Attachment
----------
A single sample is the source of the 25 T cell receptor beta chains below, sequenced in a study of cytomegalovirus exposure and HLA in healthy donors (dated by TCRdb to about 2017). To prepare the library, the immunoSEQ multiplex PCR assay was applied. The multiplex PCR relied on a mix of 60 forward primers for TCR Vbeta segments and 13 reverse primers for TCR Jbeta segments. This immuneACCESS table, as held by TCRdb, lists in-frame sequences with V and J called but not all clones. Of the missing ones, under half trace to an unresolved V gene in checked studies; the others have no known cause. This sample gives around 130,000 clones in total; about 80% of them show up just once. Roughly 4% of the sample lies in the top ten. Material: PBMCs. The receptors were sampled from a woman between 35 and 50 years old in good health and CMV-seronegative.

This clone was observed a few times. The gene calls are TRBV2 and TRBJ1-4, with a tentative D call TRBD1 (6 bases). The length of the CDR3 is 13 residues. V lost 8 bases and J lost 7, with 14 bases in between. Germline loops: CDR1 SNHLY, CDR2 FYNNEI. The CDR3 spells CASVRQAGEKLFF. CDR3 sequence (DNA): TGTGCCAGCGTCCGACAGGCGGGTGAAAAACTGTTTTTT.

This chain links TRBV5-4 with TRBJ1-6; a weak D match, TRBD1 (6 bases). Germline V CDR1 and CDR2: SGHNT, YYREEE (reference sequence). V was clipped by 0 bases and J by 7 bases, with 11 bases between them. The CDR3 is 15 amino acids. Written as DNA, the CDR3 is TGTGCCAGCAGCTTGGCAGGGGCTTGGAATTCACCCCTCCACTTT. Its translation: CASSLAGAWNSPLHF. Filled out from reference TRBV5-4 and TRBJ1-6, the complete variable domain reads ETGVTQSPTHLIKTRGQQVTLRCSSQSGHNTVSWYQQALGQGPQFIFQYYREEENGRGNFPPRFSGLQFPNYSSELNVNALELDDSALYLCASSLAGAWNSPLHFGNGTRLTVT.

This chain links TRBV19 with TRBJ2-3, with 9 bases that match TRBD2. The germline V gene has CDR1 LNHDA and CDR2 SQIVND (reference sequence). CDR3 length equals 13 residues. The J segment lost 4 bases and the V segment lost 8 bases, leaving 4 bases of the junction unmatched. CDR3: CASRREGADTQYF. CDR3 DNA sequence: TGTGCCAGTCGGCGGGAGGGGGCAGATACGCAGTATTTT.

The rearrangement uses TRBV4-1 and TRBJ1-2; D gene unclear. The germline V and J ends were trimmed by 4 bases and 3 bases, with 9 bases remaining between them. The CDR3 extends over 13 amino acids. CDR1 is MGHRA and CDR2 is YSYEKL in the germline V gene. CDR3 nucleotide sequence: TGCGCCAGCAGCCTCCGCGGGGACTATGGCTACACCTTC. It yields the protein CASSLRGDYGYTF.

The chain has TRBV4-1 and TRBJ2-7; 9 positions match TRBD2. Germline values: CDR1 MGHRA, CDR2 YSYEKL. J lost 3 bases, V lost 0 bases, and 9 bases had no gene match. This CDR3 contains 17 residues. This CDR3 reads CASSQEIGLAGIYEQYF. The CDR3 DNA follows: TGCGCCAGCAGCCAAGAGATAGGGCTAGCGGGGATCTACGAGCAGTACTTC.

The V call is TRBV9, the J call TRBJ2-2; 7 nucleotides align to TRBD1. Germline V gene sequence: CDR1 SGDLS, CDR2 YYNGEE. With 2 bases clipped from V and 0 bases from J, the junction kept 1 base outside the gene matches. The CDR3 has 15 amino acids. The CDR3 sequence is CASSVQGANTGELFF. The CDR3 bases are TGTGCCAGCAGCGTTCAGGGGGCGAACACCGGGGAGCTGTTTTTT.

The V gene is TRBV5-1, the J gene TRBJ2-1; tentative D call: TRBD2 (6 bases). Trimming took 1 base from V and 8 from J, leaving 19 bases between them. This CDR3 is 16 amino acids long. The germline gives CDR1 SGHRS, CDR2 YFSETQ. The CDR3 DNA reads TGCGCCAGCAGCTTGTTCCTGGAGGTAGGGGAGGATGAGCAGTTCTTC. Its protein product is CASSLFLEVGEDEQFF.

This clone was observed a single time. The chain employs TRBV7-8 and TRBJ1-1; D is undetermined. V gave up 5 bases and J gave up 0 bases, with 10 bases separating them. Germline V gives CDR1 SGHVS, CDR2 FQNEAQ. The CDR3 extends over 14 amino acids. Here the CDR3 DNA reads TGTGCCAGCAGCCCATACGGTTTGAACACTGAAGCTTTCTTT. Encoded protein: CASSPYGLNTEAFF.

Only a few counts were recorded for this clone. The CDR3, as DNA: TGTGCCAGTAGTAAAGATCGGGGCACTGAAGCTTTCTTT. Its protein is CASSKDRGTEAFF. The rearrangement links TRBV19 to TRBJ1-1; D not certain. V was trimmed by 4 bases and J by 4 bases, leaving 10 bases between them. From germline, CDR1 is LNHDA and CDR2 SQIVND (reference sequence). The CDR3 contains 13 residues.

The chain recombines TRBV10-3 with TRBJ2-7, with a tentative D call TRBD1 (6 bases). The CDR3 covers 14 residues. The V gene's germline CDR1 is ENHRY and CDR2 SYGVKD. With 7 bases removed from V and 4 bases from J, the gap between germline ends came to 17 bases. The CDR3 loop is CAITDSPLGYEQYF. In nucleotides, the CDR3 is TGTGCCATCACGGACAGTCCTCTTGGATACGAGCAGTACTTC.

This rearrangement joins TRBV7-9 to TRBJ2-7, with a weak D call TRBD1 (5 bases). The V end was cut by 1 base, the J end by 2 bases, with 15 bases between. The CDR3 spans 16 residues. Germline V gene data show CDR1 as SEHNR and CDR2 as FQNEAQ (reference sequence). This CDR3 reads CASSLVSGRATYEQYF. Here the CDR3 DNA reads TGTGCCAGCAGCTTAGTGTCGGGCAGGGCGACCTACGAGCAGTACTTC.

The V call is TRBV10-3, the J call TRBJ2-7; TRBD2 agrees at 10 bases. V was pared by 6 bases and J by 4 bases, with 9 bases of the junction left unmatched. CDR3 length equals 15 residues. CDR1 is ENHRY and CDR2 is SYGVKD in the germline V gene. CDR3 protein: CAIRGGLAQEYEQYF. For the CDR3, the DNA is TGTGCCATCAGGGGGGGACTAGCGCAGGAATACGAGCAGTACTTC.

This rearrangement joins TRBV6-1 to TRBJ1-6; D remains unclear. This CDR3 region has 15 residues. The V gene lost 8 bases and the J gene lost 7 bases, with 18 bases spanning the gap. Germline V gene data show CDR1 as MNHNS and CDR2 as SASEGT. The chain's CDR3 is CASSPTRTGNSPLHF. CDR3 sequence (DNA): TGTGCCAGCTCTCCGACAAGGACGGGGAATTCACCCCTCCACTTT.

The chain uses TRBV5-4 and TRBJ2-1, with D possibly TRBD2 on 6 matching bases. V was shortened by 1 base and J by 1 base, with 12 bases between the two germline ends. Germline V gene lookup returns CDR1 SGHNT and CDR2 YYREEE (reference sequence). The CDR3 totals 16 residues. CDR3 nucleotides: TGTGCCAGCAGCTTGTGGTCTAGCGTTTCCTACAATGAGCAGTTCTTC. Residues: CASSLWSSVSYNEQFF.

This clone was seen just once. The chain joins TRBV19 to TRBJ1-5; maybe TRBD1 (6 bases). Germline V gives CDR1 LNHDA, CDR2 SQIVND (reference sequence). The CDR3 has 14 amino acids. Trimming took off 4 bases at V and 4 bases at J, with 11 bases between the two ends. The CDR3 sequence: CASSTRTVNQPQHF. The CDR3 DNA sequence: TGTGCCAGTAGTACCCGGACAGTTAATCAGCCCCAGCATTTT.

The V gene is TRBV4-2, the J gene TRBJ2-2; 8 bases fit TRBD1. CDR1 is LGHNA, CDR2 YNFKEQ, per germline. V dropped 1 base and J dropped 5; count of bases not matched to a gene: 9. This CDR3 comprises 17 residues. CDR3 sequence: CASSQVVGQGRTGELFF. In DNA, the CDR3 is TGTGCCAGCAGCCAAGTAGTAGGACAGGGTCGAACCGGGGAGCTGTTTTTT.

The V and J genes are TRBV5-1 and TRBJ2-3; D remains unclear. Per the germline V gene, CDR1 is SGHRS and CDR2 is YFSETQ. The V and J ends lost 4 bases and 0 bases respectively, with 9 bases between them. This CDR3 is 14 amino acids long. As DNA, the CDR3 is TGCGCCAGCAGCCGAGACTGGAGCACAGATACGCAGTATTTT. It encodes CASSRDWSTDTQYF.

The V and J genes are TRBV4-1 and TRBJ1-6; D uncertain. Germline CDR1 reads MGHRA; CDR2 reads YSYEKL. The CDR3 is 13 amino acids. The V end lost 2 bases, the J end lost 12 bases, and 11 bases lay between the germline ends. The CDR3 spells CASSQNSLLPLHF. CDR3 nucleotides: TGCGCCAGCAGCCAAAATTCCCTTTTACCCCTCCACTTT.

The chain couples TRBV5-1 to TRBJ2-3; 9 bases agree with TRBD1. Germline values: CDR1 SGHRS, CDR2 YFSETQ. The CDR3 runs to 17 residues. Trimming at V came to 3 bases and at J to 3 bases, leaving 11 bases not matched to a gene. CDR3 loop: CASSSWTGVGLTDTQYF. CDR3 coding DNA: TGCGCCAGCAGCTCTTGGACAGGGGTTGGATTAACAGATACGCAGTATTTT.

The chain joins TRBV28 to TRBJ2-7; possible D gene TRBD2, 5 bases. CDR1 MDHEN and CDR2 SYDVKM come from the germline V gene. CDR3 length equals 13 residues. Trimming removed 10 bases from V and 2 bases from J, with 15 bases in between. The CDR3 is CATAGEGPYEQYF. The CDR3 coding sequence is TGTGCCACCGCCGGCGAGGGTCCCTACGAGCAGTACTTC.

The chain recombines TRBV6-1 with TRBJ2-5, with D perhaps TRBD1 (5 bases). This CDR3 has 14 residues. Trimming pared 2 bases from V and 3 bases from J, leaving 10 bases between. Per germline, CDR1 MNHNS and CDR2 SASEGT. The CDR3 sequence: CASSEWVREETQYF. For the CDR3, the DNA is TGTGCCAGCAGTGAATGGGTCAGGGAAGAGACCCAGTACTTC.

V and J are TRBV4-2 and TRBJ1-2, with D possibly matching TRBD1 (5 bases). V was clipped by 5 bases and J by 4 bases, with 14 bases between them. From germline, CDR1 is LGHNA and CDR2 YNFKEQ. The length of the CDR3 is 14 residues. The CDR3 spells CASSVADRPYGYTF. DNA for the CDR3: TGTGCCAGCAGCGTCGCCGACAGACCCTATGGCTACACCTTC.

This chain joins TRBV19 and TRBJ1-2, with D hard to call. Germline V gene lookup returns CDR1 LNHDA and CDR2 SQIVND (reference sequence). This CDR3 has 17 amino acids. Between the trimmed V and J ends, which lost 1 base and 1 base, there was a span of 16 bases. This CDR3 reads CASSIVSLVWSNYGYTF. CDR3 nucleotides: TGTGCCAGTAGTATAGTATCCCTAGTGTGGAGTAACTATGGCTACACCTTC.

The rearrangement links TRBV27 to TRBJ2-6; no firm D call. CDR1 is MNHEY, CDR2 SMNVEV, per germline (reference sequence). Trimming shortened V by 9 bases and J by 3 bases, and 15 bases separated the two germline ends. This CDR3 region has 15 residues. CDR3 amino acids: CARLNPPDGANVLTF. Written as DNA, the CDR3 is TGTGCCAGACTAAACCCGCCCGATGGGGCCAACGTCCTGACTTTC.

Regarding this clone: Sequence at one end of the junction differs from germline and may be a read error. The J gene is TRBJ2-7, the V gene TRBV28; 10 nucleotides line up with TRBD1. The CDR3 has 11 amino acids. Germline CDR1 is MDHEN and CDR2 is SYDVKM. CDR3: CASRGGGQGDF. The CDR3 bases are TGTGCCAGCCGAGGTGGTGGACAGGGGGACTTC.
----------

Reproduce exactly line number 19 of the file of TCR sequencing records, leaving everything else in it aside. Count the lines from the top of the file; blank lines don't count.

The V and J genes are TRBV4-1 and TRBJ1-6; D uncertain. Germline CDR1 reads MGHRA; CDR2 reads YSYEKL. The CDR3 is 13 amino acids. The V end lost 2 bases, the J end lost 12 bases, and 11 bases lay between the germline ends. The CDR3 spells CASSQNSLLPLHF. CDR3 nucleotides: TGCGCCAGCAGCCAAAATTCCCTTTTACCCCTCCACTTT.